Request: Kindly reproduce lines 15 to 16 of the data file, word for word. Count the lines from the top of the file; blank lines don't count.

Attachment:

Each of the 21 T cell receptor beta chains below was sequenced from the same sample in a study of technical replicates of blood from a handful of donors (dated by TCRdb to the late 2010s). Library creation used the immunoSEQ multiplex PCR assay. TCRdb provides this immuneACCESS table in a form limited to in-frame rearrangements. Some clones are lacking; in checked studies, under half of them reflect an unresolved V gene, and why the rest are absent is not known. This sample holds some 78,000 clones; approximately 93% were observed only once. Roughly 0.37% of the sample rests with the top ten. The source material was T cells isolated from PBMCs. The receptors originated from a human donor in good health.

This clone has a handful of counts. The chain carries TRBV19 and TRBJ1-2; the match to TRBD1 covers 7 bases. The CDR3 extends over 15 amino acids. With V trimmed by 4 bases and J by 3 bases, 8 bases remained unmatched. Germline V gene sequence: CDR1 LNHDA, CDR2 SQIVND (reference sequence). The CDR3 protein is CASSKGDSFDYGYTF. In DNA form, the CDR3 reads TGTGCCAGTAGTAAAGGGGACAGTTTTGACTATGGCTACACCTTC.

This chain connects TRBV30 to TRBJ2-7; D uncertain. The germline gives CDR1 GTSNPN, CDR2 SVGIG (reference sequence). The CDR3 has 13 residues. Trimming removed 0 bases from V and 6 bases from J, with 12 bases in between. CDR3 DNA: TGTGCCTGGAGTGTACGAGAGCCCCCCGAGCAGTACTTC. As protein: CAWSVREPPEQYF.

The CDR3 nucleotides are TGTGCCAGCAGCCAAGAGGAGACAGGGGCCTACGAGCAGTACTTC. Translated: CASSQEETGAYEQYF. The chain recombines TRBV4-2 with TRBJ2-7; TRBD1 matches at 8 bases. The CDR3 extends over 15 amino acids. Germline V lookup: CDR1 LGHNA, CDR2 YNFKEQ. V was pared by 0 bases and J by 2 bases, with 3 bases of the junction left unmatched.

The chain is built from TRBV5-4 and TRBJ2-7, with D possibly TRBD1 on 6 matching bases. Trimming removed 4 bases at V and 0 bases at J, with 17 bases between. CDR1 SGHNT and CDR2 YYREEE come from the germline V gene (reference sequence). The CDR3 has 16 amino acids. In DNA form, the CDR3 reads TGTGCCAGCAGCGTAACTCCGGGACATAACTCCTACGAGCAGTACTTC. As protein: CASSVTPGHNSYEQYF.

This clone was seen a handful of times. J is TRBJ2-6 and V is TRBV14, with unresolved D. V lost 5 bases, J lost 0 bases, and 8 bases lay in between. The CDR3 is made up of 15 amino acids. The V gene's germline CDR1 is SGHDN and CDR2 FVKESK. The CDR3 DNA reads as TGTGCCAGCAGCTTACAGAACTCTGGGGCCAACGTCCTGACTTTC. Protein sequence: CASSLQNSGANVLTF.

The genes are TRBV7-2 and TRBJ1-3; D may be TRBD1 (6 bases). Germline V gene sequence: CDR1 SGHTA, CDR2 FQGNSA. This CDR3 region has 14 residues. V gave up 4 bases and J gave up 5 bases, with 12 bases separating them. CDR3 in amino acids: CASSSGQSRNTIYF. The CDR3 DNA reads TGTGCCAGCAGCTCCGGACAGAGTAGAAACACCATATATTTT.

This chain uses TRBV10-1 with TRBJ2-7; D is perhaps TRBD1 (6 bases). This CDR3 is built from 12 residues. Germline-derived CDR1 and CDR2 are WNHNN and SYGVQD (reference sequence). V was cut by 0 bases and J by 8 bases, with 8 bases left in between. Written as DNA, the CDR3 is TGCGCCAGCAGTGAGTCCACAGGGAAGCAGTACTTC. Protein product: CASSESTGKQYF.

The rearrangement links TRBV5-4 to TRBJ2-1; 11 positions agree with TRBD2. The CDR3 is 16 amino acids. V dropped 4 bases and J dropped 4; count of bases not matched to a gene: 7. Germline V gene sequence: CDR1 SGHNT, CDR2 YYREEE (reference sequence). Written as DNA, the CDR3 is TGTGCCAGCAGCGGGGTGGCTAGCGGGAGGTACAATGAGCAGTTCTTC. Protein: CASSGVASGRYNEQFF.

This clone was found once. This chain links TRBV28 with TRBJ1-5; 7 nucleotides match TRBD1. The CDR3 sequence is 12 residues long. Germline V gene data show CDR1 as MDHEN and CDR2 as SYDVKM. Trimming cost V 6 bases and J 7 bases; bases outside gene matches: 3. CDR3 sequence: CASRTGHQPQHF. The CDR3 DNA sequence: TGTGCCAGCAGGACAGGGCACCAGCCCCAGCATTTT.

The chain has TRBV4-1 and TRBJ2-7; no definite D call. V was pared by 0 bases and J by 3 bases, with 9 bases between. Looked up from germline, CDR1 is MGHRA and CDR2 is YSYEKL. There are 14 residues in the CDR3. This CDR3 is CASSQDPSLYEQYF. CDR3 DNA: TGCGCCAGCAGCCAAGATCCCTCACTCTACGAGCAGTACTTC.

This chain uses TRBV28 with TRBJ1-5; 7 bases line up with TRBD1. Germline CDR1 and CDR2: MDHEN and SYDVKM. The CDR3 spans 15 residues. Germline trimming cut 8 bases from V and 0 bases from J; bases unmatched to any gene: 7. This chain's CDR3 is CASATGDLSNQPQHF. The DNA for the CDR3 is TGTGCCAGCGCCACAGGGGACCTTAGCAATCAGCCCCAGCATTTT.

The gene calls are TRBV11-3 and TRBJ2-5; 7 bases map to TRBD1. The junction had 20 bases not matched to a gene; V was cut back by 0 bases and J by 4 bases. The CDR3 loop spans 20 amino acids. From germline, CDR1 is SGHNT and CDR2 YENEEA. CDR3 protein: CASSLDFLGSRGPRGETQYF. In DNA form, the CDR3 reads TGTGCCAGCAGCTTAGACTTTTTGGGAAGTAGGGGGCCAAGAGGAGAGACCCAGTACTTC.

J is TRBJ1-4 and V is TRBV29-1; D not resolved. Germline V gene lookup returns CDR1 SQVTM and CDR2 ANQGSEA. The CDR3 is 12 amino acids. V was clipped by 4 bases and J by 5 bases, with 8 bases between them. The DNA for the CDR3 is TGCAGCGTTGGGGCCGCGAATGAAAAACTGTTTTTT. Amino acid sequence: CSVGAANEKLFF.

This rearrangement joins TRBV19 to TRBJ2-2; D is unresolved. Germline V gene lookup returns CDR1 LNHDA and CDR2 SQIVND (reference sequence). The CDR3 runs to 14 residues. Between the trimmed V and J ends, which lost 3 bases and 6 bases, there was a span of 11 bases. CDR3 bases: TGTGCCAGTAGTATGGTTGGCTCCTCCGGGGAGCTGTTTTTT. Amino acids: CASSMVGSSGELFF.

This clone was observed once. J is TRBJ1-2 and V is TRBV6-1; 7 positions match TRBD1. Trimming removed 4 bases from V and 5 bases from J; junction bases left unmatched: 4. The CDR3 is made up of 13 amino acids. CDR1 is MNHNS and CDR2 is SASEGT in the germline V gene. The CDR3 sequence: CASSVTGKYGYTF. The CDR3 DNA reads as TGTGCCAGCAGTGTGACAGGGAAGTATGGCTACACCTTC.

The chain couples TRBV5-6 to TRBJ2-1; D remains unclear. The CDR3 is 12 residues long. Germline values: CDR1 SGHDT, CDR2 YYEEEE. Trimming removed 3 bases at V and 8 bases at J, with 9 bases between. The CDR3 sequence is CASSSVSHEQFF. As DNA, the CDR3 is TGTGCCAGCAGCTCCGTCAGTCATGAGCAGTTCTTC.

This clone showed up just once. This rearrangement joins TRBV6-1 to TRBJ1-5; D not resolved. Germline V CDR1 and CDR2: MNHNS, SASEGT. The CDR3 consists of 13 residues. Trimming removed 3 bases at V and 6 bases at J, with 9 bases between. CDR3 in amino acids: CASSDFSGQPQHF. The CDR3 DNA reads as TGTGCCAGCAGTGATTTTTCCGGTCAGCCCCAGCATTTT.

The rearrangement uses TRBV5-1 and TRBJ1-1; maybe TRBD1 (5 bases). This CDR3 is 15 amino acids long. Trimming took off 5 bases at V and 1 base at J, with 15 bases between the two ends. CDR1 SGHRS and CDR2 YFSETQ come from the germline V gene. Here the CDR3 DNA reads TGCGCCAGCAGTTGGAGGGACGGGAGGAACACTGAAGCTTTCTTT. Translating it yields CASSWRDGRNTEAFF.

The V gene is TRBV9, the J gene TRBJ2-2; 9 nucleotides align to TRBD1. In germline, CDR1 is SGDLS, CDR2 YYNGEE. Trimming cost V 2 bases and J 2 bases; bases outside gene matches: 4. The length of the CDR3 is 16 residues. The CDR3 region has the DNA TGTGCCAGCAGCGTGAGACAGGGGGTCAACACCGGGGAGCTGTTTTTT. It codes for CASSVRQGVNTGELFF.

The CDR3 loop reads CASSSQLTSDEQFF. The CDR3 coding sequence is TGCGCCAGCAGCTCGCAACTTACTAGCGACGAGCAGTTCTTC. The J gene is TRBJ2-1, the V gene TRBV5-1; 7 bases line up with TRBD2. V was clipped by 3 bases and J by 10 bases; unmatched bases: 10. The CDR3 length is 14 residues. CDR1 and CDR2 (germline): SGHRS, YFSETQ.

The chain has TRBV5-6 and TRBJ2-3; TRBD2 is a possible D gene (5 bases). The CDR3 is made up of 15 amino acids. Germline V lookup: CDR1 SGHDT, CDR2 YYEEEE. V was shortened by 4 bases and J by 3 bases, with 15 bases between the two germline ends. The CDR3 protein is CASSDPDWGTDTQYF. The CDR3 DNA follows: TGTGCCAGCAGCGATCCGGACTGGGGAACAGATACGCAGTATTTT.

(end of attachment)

This rearrangement joins TRBV19 to TRBJ2-2; D is unresolved. Germline V gene lookup returns CDR1 LNHDA and CDR2 SQIVND (reference sequence). The CDR3 runs to 14 residues. Between the trimmed V and J ends, which lost 3 bases and 6 bases, there was a span of 11 bases. CDR3 bases: TGTGCCAGTAGTATGGTTGGCTCCTCCGGGGAGCTGTTTTTT. Amino acids: CASSMVGSSGELFF.

This clone was observed once. J is TRBJ1-2 and V is TRBV6-1; 7 positions match TRBD1. Trimming removed 4 bases from V and 5 bases from J; junction bases left unmatched: 4. The CDR3 is made up of 13 amino acids. CDR1 is MNHNS and CDR2 is SASEGT in the germline V gene. The CDR3 sequence: CASSVTGKYGYTF. The CDR3 DNA reads as TGTGCCAGCAGTGTGACAGGGAAGTATGGCTACACCTTC.